Former posting (excerpts): For V.Nabokov “We shall never know…the meaning of life” but, as also quoted by P.Johnston, it is possible to explore “attainment and science, retainment and art.” As we may also read in B.Boyd’s essay: “Art at its best offers us the durability that became life’s first purpose, the variety that became its second …We do not know a purpose guaranteed from outside life, but we can add as much as we can to the creativity of life.” Purpose-Driven Life,  by Brian Boyd, 2009;[…]  I remembered Henri Bergson’s hypothesis about the Élan vital and Freud’s divergent paths [… ] For him…since every organism must strive after the kind of death that belongs exclusively to its species, it was thanks to the external obstacles that life and its variety was sustained during the interval in which its specific road to death wasn’t conquered more directly. The outside world, for S.Freud, seems to play a role that is similar to Art in the maintenance of life…”

Jansy Mello: A correction - Freud didn’t use the word “species”  (besides, for him sex wasn’t only an “ancilla of art” – but let’s not enter into that tangle of thorns now!*)  

Quoting from “Beyond the Pleasure Principle” (from
 If then all organic instincts are conservative, historically acquired, and are directed towards regression, towards reinstatement of something earlier, we are obliged to place all the results of organic development to the credit of external, disturbing and distracting influences. The rudimentary creature would from its very beginning not have wanted to change, would, if circumstances had remained the same, have always merely repeated the same course of existence[…] It would be counter to the conservative nature of instinct if the goal of life were a state never hitherto reached[… ] If we may assume as an experience admitting of no exception that everything living dies from causes within itself, and returns to the inorganic, we can only say ‘The goal of all life is death’, and, casting back, ‘The inanimate was there before the animate.’ […]  It remains to be added that the organism is resolved to die only in its own way; even these watchmen of life [instincts of self-preservation, power, self-assertion] were originally the myrmidons of death.”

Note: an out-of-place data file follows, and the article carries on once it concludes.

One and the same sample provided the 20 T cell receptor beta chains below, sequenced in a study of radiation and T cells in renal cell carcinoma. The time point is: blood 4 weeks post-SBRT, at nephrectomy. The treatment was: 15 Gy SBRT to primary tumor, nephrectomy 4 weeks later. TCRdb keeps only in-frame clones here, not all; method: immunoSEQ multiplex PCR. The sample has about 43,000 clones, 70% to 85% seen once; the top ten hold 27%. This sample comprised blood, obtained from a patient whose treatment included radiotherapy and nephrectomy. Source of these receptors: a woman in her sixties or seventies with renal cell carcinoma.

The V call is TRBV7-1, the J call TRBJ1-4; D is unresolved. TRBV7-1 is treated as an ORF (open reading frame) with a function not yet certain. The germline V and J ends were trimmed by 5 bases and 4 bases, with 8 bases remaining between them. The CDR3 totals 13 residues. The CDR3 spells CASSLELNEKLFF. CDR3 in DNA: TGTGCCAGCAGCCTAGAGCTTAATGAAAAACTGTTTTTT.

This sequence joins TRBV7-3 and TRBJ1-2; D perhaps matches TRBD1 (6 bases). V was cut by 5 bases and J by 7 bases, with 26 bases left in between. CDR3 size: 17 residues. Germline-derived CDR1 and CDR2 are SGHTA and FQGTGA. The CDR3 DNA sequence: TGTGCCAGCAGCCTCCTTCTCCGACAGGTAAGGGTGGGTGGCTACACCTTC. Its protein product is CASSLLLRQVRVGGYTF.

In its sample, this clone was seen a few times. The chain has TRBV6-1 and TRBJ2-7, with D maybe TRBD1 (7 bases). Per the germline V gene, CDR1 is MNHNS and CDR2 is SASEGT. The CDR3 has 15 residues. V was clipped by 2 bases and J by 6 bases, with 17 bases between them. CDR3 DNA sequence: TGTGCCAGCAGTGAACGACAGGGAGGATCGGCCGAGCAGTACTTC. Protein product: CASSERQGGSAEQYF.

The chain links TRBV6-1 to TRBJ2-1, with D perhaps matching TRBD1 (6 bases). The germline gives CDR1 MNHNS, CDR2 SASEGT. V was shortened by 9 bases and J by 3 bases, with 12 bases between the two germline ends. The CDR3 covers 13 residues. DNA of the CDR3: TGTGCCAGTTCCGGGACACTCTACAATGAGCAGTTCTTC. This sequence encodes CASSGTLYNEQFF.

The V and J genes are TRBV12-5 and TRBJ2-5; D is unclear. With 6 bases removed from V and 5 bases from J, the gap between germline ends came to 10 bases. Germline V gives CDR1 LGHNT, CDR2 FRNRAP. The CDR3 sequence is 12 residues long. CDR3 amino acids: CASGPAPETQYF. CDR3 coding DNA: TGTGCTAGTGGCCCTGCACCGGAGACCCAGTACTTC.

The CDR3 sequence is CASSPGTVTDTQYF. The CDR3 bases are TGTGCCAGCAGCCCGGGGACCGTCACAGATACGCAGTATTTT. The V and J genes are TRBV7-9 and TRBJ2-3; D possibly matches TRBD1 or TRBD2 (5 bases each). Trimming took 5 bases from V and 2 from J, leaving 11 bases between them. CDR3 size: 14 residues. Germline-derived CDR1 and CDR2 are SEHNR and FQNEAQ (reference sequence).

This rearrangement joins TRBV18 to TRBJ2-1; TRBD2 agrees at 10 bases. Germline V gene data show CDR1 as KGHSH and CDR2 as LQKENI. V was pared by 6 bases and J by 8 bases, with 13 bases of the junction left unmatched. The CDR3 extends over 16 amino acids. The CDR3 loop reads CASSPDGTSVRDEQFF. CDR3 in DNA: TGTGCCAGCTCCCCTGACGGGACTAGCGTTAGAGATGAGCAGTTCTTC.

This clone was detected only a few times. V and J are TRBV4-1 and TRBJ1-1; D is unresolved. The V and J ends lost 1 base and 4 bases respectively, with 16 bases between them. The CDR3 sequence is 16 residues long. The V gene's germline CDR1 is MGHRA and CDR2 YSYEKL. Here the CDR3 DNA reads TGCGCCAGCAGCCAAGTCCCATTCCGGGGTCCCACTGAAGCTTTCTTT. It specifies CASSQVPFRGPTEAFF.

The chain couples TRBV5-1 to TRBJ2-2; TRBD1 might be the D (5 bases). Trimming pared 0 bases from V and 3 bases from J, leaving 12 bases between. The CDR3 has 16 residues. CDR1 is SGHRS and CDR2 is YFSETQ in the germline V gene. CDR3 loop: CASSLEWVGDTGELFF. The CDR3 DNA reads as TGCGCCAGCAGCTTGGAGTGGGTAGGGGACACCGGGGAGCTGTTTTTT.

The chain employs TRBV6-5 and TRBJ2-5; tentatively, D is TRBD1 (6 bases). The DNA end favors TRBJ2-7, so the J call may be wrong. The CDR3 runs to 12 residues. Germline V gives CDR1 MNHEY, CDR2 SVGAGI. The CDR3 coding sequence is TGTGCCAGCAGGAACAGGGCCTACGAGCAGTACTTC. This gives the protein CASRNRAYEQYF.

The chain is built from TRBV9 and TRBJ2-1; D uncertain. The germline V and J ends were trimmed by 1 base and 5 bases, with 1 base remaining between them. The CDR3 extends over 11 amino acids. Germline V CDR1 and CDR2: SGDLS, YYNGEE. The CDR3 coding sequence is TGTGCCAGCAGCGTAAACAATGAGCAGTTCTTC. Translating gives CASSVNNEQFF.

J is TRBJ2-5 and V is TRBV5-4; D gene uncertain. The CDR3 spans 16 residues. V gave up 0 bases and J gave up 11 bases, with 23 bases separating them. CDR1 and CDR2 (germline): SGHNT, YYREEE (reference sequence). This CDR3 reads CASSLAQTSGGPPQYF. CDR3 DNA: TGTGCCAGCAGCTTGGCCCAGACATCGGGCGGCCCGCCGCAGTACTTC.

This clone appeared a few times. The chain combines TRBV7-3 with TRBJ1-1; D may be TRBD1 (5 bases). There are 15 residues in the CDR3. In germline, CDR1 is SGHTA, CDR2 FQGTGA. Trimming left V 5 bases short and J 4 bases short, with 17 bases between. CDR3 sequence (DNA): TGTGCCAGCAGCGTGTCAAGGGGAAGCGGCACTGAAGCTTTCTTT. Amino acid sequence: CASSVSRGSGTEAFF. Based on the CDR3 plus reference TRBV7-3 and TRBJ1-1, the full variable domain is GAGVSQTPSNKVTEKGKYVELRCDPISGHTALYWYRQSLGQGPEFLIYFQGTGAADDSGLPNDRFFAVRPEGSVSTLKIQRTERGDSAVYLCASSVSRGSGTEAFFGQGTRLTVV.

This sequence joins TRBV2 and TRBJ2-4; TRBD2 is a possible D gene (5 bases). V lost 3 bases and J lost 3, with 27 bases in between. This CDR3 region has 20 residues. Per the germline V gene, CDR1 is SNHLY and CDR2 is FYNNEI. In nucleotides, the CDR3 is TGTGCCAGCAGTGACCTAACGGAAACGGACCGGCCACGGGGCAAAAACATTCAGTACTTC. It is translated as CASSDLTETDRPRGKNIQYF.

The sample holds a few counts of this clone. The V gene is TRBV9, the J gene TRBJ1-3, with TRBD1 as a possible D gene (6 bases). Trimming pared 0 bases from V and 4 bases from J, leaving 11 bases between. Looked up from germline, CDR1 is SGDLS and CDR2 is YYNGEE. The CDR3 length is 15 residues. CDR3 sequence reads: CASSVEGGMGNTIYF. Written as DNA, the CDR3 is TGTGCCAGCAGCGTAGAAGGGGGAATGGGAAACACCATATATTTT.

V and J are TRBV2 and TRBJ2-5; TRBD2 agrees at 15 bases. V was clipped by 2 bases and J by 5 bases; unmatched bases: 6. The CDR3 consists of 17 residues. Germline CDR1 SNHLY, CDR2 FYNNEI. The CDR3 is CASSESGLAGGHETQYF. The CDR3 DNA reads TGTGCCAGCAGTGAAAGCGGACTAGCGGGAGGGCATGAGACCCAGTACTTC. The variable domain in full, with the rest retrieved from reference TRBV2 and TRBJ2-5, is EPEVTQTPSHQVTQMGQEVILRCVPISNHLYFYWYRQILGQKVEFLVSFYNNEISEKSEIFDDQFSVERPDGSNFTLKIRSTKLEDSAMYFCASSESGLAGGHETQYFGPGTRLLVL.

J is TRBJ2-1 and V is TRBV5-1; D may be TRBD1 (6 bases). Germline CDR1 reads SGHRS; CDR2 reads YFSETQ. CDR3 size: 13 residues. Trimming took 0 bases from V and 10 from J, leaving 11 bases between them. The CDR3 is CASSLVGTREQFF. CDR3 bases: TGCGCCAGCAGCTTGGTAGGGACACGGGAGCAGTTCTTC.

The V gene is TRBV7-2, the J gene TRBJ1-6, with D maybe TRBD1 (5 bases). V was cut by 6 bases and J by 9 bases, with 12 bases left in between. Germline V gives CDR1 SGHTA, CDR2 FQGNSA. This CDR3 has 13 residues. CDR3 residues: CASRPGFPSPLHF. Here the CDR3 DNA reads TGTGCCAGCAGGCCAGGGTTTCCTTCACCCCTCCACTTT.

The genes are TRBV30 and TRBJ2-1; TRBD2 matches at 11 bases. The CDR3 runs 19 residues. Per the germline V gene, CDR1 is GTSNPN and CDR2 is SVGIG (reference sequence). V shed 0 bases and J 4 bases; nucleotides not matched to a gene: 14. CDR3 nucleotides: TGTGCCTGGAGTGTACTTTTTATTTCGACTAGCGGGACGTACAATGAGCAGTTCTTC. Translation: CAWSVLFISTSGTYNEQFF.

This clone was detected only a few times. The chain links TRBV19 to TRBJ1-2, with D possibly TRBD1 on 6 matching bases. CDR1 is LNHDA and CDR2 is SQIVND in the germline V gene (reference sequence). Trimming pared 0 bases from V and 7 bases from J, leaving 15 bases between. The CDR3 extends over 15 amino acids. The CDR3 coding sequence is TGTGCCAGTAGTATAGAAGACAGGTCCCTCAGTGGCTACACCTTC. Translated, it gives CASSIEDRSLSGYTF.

Freud wrote his article in 1925 and, at that time, his ideas follow Haeckel’s “theory of recapitulation”, i.e. that  “ontogeny recapitulates phylogeny.”** I cannot remember any invective against S.Freud, on Nabokov’s part, that was not restricted to Freud’s “The Interpretation of Dreams” and his “Three Essays on the Theory of Sexuality.” Although V.N insistently depreciated Freud there seems to be no exact reference to any of the works he despised: quite probably he didn’t even bother to read Freud’s different theoretical writings and research. It would have been wonderful to find his critical opinions concerning Freud’s “death drive”, “the compulsion to repeat” or his refusal to accept that there could be in nature a drive (commonly translated as an  “instinct”) towards perfection.


*For Freud, of course, the artistic urge sublimates the sexual. Nabokov reverses the relationship. As a biologist and a keen reader of Bergson, he felt that in evolutionary terms sex shows nature at its most create, its most imaginative.It is not the artistic aptitudes that are secondary sexual characters as some shams and shamans have said,” he writes in Lolita; “it is the other way around: sex is but the ancilla of art.” (138). Cf. Brian Boyd, Vladimir Nabokov: The Russian Years, p.109.  [Btw: the quoted lines were written by H.Humbert (Lolita, part 2,ch.26)].

** As registered in the wiki:The Austrian pioneer in psychoanalysis, Sigmund Freud, also favored Haeckel's doctrine. He was trained as a biologist under the influence of recapitulation theory at the time of its domination, and retained a Lamarckian outlook with justification from the recapitulation theory. He also distinguished between physical and mental recapitulation, in which the differences would become an essential argument for his theory of neuroses.” (cf. S. Jay Gould, 1977).


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